Research Output per year
Probiotic bacteria, specific representatives of bacterial species that are a common part of the human microbiota, are proposed to deliver health benefits to the consumer by modulation of intestinal function via largely unknown molecular mechanisms. To explore in vivo mucosal responses of healthy adults to probiotics, we obtained transcriptomes in an intervention study following a double-blind placebo-controlled cross-over design. In the mucosa of the proximal small intestine of healthy volunteers, probiotic strains from the species Lactobacillus acidophilus, L. casei and L. rhamnosus each induced differential gene regulatory networks and pathways in the human mucosa. Comprehensive analyses revealed that these transcriptional networks regulate major basal mucosal processes, and uncovered remarkable similarity to response profiles obtained for specific bioactive molecules and drugs. This study elucidates how intestinal mucosa of healthy humans perceive different probiotics and provides avenues for rationally designed tests of clinical applications.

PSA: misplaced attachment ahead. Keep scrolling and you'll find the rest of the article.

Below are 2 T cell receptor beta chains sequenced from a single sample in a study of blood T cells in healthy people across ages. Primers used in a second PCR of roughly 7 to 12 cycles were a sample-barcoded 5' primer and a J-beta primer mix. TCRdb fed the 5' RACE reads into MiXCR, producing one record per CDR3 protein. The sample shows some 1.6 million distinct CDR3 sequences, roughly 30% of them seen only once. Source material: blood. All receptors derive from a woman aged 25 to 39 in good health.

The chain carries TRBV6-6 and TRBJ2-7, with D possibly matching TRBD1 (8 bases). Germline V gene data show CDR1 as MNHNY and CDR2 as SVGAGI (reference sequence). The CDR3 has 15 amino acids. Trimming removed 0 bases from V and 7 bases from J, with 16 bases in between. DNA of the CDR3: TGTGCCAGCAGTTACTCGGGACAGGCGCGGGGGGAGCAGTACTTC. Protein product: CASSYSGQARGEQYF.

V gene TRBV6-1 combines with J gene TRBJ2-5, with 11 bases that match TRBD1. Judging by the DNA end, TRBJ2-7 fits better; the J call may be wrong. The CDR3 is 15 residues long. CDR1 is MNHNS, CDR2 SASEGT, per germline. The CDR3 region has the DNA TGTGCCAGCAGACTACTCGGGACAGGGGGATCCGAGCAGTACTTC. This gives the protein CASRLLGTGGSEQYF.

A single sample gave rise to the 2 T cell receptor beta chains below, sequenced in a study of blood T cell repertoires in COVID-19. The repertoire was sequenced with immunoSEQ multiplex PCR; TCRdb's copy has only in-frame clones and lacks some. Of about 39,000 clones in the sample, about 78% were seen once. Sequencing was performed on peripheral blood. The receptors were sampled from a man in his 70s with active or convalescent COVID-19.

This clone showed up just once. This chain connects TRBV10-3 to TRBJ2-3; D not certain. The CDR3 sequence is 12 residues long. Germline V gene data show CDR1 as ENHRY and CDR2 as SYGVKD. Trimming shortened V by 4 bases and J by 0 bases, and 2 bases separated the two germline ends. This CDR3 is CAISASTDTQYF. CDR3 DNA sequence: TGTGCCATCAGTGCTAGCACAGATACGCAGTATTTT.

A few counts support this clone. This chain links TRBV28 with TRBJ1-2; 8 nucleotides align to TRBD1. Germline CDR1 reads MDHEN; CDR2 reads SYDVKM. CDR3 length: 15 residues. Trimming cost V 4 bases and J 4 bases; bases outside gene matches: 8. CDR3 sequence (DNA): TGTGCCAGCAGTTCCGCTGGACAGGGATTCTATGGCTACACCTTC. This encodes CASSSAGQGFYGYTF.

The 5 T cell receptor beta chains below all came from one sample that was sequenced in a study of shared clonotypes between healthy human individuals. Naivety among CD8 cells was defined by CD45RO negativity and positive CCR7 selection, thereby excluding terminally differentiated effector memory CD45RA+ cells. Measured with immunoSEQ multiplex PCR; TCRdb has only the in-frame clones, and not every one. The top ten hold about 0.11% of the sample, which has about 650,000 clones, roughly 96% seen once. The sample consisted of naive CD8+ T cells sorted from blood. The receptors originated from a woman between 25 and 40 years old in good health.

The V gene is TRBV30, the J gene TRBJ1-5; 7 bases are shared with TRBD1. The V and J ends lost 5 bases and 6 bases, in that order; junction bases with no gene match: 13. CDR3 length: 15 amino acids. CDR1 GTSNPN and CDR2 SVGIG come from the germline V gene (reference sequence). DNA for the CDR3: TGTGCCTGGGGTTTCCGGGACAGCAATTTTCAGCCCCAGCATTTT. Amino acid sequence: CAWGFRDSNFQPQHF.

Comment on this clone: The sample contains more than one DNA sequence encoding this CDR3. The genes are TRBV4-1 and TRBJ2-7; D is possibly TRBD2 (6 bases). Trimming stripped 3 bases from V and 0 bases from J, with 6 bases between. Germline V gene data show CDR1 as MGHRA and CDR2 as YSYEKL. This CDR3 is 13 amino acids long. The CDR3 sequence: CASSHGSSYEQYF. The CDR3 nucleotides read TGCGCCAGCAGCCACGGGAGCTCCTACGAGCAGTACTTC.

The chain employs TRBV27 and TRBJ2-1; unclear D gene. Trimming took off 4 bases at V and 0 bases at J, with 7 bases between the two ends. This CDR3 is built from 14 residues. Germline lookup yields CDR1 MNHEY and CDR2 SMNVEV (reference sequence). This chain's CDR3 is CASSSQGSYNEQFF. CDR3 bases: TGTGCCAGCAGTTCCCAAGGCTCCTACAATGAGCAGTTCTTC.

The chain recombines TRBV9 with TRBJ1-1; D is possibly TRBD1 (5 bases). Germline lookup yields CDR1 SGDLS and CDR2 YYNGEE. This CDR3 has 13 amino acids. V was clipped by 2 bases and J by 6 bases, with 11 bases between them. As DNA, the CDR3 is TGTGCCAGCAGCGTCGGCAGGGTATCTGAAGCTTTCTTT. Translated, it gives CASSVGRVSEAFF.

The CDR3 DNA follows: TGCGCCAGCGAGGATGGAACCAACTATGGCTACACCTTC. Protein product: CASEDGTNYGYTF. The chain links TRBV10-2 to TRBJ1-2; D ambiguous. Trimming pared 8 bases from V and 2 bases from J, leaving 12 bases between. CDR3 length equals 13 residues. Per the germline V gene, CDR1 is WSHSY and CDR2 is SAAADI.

|Date made available||8 Sep 2010|
Human mucosal in vivo transcriptome responses to three lactobacilli indicate how probiotics may modulate human cellular pathwaysvan Baarlen, P., Troost, F. J., van der Meer, C., Hooiveld, G. J. E. J., Boekschoten, M. V., Brummer, R. J. & Kleerebezem, M., 2011, In : Proceedings of the National Academy of Sciences of the United States of America. 108, Suppl. 1, p. 4562-4569
Research output: Contribution to journal › Article › Academic › peer-review
van Baarlen, P. (Creator), Kleerebezem, M. (Creator), Brummer, R. M. (Creator), van der Meer, C. (Creator), Hooiveld, G. (Creator), Troost, F. J. (Creator), Boekschoten, M. (Creator) (8 Sep 2010). Mucosal responses of healthy humans to three different probiotic Lactobacillus bacteria. Wageningen University.